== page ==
(CBS News) President Obama recently expressed concern over the financial debt crisis in Europe. No one knows more about that problem than now-former Greek Prime Minister George Papandreou, who had lost his job over the situation last November. Greece could become the first European country to abandon the Euro as its currency. In a "CBS Evening News" interview, Papandreou said that the European economy can be saved, but time is short. An excerpt of the interview follows.
Pelley: If Greece were to be forced out of the Euro currency, what would the consequences be?
Papandreou: I think they would be catastrophic for Greece. It would be like saying that a state like California, all of a sudden, would have to change its dollar to pesos or something like that. You can imagine the flight of capital, the run on the banks, the inflation, the loss of G.D.P., of growth.
So this is why even though we are in a very difficult adjustment program, which may need some modifications -- staying in the Euro is much safer, not only for Greece, but I would say for wider Europe. I'd add to this: Greece is also pivotal in the region. Think of the Arab Spring. We're just neighbors to our Arab friends. Think of the Middle East and Israel. Think of the Balkans and our Greek-Turkish relations. It could have very deep geopolitical-- ramifications, if Greece left the Euro.
Pelley: If Greece left the Euro, what would the consequences be for the rest of Europe in your estimation?
Papandreou: My belief is that the markets see what Greece is going through as a precedent for this European construction. That's why Greece does have a problem, but Greece is not the problem. Greece is a paradigm, if you like, for what might happen. So if we get our act together as Europeans and solve some of the structural problems of this integration in Europe, that'll be fine. If we don't and Greece, for example, exits-- then the markets will say, "Well, why not Spain? Why not Portugal? Why not Italy?"
Pelley: And the dominoes begin to fall.
Papandreou: And the dominoes begin to fall. So this is a crucial moment for European integration. It's a crucial moment. They are birth pains if you like for a more integrated or federated Europe, if you like. But this is a very crucial moment.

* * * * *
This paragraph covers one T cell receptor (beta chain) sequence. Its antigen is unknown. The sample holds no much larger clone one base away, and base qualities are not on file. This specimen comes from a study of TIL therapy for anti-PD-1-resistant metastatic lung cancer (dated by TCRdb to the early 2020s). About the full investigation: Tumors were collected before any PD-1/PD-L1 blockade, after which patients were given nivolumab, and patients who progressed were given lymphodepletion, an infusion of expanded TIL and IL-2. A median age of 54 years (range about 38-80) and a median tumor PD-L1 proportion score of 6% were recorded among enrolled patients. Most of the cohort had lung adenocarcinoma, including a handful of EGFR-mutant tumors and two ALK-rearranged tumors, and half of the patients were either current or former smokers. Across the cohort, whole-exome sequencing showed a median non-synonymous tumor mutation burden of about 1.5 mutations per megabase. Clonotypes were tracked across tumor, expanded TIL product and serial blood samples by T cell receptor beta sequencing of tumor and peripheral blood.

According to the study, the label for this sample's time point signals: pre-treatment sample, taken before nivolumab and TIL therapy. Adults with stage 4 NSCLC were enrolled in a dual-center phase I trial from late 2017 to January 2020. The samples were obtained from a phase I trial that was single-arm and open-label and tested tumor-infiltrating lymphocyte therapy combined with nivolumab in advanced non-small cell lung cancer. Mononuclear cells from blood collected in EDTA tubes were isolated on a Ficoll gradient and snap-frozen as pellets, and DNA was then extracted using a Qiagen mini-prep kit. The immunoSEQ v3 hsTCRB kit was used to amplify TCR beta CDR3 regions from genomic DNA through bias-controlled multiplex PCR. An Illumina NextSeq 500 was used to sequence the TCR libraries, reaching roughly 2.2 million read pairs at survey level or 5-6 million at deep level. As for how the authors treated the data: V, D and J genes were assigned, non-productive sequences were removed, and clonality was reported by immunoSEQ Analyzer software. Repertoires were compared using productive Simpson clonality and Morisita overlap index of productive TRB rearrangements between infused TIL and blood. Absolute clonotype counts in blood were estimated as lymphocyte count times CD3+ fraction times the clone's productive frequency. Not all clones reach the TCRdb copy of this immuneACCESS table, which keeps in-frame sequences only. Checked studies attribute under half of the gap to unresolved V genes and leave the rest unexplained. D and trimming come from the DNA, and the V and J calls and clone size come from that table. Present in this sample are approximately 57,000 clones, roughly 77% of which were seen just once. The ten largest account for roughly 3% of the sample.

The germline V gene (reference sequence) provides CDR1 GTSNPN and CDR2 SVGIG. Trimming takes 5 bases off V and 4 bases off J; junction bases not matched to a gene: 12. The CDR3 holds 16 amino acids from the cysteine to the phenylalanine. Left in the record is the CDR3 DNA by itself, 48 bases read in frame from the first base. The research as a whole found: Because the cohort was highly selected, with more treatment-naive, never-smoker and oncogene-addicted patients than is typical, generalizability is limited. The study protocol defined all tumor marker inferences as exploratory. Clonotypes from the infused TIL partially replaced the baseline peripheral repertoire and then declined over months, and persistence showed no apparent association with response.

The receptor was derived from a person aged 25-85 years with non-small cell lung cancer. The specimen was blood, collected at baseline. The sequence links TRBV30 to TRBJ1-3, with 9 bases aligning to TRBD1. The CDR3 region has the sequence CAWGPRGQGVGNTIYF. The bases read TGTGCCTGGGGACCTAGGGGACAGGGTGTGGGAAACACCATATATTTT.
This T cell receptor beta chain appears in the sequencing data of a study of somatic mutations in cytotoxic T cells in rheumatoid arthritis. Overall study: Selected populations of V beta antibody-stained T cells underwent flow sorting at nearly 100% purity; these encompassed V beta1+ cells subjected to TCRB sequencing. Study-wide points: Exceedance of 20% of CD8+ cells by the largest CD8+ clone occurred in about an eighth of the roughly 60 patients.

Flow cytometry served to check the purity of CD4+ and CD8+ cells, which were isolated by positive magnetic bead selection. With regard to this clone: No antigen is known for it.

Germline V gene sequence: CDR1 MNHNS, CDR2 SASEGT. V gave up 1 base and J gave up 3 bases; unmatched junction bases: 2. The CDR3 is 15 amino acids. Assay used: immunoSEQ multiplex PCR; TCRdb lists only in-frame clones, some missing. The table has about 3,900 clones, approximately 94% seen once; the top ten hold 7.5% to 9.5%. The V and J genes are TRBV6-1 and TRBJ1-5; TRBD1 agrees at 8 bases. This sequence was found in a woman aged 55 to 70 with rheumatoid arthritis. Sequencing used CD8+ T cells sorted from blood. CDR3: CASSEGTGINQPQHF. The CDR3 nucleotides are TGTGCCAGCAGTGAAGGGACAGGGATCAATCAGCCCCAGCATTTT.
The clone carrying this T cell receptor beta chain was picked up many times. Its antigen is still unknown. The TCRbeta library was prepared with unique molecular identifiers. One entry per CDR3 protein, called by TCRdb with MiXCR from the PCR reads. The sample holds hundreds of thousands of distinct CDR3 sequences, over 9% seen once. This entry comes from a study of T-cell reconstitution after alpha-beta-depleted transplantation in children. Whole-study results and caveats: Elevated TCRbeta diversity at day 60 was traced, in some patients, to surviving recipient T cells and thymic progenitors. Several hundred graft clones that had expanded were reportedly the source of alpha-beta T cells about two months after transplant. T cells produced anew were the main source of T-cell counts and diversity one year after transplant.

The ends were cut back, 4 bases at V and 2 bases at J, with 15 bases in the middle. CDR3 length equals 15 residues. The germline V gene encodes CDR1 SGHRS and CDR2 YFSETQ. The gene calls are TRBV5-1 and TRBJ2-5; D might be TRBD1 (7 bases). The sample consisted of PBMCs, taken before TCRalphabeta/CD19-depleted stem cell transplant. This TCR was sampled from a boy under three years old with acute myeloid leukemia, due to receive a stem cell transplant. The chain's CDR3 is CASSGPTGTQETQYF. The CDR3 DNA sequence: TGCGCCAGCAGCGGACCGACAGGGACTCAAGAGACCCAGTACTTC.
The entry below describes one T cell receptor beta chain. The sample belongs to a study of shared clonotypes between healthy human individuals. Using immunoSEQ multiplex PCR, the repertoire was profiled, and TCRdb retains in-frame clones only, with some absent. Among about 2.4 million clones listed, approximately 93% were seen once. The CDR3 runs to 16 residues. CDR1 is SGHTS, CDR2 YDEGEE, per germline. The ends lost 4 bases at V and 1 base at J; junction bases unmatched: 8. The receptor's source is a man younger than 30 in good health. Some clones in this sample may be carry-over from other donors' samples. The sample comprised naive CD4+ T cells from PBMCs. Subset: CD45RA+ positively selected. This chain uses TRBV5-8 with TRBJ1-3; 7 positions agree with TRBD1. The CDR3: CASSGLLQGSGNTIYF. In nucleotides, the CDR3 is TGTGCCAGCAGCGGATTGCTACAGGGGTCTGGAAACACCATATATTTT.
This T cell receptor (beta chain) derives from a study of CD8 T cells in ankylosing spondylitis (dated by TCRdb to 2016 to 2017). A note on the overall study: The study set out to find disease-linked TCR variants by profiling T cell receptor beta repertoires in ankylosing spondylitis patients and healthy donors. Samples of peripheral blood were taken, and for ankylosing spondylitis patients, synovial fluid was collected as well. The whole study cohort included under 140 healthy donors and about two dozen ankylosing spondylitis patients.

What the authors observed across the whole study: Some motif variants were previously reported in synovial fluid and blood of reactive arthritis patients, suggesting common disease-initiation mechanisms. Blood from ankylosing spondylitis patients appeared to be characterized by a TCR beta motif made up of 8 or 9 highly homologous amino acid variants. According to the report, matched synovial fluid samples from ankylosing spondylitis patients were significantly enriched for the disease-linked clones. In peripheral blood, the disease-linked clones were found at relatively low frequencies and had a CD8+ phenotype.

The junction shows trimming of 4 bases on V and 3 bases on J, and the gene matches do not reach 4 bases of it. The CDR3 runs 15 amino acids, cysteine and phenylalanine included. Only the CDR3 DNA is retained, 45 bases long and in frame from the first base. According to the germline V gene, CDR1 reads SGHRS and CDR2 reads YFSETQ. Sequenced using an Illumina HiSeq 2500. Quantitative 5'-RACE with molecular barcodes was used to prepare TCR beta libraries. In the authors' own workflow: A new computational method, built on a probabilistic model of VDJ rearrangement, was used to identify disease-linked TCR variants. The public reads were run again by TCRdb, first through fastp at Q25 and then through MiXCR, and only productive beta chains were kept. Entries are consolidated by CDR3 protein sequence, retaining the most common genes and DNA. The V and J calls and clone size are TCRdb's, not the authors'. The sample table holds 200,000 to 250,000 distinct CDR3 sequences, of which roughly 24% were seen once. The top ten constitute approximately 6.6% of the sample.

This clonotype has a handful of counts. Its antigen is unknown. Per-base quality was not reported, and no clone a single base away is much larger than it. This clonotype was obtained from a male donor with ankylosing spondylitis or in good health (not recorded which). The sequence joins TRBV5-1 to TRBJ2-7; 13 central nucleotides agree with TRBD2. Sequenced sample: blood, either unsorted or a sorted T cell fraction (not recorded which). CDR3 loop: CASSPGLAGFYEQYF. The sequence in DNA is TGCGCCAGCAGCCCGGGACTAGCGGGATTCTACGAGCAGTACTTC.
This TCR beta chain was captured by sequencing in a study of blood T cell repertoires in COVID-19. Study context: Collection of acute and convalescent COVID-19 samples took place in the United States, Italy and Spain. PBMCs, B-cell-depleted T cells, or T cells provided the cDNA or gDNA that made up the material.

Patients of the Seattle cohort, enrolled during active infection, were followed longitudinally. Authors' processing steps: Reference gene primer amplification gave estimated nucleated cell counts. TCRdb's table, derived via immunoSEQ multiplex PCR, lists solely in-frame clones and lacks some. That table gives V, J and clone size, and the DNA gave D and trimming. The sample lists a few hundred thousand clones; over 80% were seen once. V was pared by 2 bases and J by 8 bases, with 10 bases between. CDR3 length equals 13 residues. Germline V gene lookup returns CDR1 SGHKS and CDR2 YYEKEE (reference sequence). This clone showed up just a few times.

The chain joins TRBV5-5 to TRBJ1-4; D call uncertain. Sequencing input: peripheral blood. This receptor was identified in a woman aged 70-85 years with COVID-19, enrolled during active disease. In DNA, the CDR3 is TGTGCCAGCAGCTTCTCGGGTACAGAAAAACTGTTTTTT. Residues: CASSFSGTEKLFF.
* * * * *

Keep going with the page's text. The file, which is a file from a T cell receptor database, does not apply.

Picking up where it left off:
Pelley: This is the acid test about whether the EU survives, whether the Euro survives, whether this whole idea of European integration is possible?
Papandreou: I think we're at a tipping point, where Europe will either move forward into a more integrated Europe, getting beyond the blame game of scapegoating. We work together, we integrate, or we will start splintering. And that will have a major impact one way or another, around the world. If we're successful, it will help the world economy. It'll help the U.S. economy. If we're not successful, there'll be a very negative impact on the U.S. economy also.
Pelley: How likely do you believe it is that Greece will be forced out of the Euro?
Papandreou: I don't think anyone wants Greece out of the Euro. Greece has a difficult task. For example, let's take the Greek problem is like a company that borrowed a lot, but didn't produce a competitive product. All of a sudden, it had a big debt and people weren't lending to it or lending very high rates. So it had to change.
Pelley: And you believe we are at that fork in the road right now between integration and disintegration?
Papandreou I believe we're at that fork right now. We're at that very crucial moment. And it would may be a moment, which is not a few seconds. It may be a few months. But it's a very short timespan where we have to make these very important decisions..
Pelley: One of the things that President Obama said today was that the leaders of Europe must show a commitment to an integrated Europe. What does that mean to you?
Papandreou: I would very much agree with President Obama. And there has been a hesitancy, an understandable hesitancy, because we're different countries, different languages linking our fate together. But we have to do that, in this international world. And this is part of what's happening in our globe. We have to work together, beyond stereotypes, beyond former racisms and so on. We have to make Europe work.
This means in practice, we should move to a banking union. We should move to a fiscal union, where we monitor more carefully what goes on in each country. We should move into an economic union, for example harmonizing our tax systems, becoming more competitive. We should move into a social union, where, for example, unemployment benefits are centralized in a way where a young person can get a voucher and travel around Europe and find work or be trained in any one of the countries. And we should become a more democratic union. I would believe that we need, at some point, to elect a president of the European Union as a United States citizens elect a president of the United States.
Pelley: Are you talking about a United States of Europe?
Papandreou: Well, we're not there yet. And it may take a generation. But we have to move now, because otherwise the system and the markets are seeing that this system has too many problems. It's too complicated. It has too many imbalances. And that means that they cannot trust. They don't have confidence in Europe as it is today. And the lack of confidence is the most corrosive sense that you can have in any economy, that we had with the banks. And now it's being corrosive for the European Union. So we have to show that we have the mettle, we have the will to move forward. I think that the European leaders will step up to the mantle and will be able to make these decisions. They're difficult decisions, but we have to make them.